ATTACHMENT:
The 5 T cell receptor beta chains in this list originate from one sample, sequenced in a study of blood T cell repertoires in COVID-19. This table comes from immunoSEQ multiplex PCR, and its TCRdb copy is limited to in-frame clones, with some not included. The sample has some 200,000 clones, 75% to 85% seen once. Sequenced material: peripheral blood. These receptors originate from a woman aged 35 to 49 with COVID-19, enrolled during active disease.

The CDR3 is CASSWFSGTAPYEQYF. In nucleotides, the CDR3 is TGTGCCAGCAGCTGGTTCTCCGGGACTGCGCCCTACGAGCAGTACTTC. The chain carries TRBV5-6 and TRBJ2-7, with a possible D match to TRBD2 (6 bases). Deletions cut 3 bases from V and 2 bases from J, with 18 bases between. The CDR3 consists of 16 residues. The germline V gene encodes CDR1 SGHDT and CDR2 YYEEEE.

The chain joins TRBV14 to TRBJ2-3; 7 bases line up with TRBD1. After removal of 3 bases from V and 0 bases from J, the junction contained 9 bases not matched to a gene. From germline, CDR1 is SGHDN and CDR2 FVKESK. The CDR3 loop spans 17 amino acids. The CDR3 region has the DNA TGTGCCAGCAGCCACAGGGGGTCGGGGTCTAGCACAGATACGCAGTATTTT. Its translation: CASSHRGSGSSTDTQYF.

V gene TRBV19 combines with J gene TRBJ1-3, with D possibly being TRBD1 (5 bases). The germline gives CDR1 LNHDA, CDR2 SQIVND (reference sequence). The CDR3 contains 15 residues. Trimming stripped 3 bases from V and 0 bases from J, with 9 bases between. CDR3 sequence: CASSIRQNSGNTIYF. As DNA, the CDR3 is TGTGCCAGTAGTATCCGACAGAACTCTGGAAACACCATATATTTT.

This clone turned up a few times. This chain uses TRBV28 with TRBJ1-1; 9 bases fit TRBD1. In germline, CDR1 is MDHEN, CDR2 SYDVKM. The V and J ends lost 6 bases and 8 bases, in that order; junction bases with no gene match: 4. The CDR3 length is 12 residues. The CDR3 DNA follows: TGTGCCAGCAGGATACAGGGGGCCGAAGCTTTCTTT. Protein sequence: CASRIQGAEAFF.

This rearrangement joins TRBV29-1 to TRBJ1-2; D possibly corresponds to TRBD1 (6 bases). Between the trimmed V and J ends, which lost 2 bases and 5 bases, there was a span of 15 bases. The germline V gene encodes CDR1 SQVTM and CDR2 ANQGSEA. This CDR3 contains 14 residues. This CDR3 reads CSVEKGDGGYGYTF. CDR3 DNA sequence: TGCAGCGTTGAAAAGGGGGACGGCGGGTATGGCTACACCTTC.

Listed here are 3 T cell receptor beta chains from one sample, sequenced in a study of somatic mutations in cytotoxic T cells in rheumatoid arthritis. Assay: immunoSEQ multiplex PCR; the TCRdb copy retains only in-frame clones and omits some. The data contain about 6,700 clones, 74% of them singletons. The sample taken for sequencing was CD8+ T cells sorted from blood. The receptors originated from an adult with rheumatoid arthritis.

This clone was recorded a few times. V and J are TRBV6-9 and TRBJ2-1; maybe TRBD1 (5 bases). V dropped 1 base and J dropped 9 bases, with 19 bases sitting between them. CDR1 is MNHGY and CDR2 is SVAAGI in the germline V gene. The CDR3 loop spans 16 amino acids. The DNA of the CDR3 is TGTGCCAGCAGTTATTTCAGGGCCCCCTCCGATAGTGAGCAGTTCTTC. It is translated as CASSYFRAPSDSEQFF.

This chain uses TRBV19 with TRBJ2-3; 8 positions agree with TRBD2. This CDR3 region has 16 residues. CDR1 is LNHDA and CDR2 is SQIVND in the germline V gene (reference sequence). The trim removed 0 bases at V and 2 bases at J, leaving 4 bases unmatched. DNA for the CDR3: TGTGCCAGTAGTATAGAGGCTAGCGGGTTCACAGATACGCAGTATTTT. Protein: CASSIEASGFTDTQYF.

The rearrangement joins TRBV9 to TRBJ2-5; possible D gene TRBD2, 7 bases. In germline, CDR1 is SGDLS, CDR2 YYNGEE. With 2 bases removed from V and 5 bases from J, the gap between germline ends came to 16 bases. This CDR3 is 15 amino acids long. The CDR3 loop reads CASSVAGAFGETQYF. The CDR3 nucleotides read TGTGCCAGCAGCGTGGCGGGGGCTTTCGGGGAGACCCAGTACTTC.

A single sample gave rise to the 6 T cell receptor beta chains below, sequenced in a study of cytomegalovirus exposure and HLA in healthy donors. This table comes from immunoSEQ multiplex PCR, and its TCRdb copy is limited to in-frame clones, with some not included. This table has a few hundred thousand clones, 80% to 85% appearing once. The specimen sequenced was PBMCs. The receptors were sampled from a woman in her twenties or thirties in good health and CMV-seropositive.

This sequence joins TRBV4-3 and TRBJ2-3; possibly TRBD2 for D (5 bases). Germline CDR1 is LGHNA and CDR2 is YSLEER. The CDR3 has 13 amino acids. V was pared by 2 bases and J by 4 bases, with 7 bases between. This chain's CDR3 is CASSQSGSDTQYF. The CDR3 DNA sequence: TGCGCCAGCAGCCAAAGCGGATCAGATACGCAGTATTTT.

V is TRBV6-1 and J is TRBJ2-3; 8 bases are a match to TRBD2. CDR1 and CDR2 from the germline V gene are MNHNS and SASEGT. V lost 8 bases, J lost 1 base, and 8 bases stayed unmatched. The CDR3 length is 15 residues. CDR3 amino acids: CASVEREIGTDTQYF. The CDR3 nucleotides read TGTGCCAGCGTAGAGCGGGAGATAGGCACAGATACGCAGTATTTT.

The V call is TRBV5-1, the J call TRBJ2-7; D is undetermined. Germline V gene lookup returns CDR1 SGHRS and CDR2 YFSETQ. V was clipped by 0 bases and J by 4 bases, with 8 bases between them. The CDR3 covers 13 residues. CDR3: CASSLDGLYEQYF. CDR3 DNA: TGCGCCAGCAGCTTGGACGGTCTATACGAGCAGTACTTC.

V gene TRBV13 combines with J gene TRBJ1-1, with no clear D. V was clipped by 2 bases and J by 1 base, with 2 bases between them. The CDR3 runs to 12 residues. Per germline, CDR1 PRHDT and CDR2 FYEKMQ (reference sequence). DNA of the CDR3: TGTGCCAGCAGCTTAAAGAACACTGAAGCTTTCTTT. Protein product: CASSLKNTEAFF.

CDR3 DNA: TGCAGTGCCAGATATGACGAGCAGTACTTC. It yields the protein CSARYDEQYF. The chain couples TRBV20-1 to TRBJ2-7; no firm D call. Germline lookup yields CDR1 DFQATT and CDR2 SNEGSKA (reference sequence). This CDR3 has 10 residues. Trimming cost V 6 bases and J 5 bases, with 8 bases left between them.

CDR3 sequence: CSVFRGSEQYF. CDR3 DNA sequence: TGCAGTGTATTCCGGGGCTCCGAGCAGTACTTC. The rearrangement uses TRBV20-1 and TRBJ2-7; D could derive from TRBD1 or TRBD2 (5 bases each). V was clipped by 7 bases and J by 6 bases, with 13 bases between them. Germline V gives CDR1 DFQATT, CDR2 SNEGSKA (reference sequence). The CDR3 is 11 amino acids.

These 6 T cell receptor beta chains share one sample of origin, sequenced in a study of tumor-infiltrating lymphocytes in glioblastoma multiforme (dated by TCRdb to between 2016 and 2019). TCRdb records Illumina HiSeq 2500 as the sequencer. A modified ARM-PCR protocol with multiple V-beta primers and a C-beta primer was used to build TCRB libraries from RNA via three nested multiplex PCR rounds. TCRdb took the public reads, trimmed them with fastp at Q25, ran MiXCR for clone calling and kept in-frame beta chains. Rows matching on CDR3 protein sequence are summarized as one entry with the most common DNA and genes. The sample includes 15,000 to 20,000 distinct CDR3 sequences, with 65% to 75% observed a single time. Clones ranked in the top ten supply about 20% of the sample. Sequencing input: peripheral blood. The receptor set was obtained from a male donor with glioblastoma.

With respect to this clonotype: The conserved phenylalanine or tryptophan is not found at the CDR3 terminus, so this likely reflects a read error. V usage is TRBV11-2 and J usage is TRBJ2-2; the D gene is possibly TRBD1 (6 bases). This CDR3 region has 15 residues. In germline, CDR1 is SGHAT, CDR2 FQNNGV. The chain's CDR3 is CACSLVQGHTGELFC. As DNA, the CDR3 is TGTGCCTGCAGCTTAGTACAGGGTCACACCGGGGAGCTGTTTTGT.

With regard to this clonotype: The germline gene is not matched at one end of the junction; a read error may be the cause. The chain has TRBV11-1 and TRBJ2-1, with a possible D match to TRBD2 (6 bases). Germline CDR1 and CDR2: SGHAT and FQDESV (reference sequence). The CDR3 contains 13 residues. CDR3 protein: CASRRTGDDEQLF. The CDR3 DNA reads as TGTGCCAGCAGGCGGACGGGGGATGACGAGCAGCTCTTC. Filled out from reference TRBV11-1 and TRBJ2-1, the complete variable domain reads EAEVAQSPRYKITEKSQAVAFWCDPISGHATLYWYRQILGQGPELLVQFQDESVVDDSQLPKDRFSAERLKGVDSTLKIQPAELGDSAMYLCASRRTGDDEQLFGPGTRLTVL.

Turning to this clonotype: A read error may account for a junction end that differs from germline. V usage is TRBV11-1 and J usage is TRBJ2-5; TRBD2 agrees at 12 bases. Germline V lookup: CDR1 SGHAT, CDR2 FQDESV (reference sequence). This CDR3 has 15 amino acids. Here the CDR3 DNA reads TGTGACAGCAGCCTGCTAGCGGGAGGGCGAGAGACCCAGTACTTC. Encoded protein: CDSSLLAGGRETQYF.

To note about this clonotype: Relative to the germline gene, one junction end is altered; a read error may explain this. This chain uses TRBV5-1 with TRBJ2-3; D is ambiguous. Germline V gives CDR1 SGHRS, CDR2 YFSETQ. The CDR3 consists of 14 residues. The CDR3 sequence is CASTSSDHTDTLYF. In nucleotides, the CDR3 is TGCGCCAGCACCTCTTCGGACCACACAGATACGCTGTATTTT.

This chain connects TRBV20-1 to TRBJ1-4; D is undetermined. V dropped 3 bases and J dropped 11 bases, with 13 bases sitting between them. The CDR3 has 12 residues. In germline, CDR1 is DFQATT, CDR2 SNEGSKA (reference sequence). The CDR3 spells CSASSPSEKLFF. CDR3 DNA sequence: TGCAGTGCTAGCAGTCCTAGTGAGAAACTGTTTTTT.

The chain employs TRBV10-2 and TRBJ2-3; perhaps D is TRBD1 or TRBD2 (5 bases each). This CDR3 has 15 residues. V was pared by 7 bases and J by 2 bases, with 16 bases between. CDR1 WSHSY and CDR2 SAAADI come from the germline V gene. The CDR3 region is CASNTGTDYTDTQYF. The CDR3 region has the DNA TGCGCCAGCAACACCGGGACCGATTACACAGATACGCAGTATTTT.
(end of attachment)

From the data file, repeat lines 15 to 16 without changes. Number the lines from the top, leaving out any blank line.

V gene TRBV13 combines with J gene TRBJ1-1, with no clear D. V was clipped by 2 bases and J by 1 base, with 2 bases between them. The CDR3 runs to 12 residues. Per germline, CDR1 PRHDT and CDR2 FYEKMQ (reference sequence). DNA of the CDR3: TGTGCCAGCAGCTTAAAGAACACTGAAGCTTTCTTT. Protein product: CASSLKNTEAFF.

CDR3 DNA: TGCAGTGCCAGATATGACGAGCAGTACTTC. It yields the protein CSARYDEQYF. The chain couples TRBV20-1 to TRBJ2-7; no firm D call. Germline lookup yields CDR1 DFQATT and CDR2 SNEGSKA (reference sequence). This CDR3 has 10 residues. Trimming cost V 6 bases and J 5 bases, with 8 bases left between them.